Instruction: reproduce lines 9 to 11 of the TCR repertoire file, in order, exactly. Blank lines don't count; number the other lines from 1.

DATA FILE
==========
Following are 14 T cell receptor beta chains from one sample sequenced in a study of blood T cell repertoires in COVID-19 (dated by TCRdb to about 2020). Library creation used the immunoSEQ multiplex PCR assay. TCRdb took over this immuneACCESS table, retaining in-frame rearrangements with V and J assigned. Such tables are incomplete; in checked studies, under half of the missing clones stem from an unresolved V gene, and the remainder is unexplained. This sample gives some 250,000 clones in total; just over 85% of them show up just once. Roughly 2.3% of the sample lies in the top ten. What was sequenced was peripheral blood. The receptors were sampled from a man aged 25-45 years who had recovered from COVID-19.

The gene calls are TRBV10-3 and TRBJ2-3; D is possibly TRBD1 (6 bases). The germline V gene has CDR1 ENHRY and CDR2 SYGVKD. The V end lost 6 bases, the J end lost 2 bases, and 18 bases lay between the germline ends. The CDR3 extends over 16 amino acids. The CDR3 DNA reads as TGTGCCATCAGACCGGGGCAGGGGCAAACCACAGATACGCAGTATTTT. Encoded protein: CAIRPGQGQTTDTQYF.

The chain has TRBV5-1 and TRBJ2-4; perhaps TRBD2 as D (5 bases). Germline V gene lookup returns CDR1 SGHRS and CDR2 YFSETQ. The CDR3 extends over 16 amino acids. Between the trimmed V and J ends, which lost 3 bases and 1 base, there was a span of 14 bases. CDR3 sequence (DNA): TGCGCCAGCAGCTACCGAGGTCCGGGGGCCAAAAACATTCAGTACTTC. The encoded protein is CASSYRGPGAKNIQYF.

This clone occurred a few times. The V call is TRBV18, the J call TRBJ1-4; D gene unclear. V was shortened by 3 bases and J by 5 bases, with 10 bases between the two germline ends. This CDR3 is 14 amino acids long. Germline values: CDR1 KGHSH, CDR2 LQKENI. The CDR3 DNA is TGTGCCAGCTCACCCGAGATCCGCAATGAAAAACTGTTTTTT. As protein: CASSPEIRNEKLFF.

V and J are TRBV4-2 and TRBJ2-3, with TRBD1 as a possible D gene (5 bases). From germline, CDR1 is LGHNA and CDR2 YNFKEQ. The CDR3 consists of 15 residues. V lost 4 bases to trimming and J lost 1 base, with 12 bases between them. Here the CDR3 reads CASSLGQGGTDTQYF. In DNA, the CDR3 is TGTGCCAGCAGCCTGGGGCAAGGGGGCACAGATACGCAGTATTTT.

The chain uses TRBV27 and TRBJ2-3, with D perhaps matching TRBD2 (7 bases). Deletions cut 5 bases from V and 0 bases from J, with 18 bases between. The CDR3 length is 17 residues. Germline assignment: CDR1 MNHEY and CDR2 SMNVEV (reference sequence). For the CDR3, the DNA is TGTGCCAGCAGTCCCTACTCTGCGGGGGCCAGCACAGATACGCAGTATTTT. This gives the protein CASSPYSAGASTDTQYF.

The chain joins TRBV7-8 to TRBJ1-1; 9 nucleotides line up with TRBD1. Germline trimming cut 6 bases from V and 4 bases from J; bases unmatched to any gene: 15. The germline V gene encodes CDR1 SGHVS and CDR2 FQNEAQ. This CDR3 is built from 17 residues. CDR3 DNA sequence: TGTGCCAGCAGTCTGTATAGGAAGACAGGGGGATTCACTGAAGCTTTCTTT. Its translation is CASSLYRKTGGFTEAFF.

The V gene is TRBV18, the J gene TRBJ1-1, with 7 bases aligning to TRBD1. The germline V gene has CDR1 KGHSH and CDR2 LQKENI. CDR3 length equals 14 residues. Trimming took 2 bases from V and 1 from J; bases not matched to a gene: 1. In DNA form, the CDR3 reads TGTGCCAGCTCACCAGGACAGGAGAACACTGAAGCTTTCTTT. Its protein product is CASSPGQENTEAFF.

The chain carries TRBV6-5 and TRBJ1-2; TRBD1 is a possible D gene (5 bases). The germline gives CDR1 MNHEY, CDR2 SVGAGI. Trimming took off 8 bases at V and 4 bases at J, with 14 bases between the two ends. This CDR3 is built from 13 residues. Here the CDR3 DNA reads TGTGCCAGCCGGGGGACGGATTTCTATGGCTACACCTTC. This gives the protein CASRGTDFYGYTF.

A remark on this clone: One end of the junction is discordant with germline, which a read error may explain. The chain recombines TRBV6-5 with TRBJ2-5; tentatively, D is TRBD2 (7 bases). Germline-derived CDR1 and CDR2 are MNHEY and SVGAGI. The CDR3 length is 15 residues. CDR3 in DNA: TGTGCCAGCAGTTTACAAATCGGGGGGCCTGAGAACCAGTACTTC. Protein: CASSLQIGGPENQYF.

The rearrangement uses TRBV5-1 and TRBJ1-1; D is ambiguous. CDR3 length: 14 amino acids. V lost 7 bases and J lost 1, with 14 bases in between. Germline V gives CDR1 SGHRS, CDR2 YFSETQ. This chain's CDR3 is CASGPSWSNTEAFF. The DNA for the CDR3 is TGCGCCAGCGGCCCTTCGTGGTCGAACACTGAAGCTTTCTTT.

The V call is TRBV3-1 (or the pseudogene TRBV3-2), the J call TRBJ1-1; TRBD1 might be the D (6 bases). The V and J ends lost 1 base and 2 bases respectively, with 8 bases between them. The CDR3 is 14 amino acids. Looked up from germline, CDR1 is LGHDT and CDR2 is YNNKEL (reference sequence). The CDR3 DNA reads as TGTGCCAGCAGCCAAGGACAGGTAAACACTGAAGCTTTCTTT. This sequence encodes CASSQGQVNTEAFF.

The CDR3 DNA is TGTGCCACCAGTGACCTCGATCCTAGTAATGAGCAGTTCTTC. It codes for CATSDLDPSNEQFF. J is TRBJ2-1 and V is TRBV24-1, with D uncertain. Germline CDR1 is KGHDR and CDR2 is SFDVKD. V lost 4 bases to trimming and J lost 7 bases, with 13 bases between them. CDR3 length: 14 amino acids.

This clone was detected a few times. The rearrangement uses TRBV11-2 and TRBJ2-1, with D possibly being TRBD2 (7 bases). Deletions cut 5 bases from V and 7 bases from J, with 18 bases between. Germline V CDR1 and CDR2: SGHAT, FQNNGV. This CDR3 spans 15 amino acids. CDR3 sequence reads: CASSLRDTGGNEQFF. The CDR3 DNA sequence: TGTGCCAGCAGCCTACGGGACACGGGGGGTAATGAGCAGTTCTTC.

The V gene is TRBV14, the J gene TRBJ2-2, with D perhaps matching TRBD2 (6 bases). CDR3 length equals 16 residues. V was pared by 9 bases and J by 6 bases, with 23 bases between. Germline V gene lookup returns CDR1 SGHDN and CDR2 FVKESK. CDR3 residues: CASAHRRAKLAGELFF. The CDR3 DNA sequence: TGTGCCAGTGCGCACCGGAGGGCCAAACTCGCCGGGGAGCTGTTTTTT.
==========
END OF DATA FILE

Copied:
The chain carries TRBV6-5 and TRBJ1-2; TRBD1 is a possible D gene (5 bases). The germline gives CDR1 MNHEY, CDR2 SVGAGI. Trimming took off 8 bases at V and 4 bases at J, with 14 bases between the two ends. This CDR3 is built from 13 residues. Here the CDR3 DNA reads TGTGCCAGCCGGGGGACGGATTTCTATGGCTACACCTTC. This gives the protein CASRGTDFYGYTF.

A remark on this clone: One end of the junction is discordant with germline, which a read error may explain. The chain recombines TRBV6-5 with TRBJ2-5; tentatively, D is TRBD2 (7 bases). Germline-derived CDR1 and CDR2 are MNHEY and SVGAGI. The CDR3 length is 15 residues. CDR3 in DNA: TGTGCCAGCAGTTTACAAATCGGGGGGCCTGAGAACCAGTACTTC. Protein: CASSLQIGGPENQYF.

The rearrangement uses TRBV5-1 and TRBJ1-1; D is ambiguous. CDR3 length: 14 amino acids. V lost 7 bases and J lost 1, with 14 bases in between. Germline V gives CDR1 SGHRS, CDR2 YFSETQ. This chain's CDR3 is CASGPSWSNTEAFF. The DNA for the CDR3 is TGCGCCAGCGGCCCTTCGTGGTCGAACACTGAAGCTTTCTTT.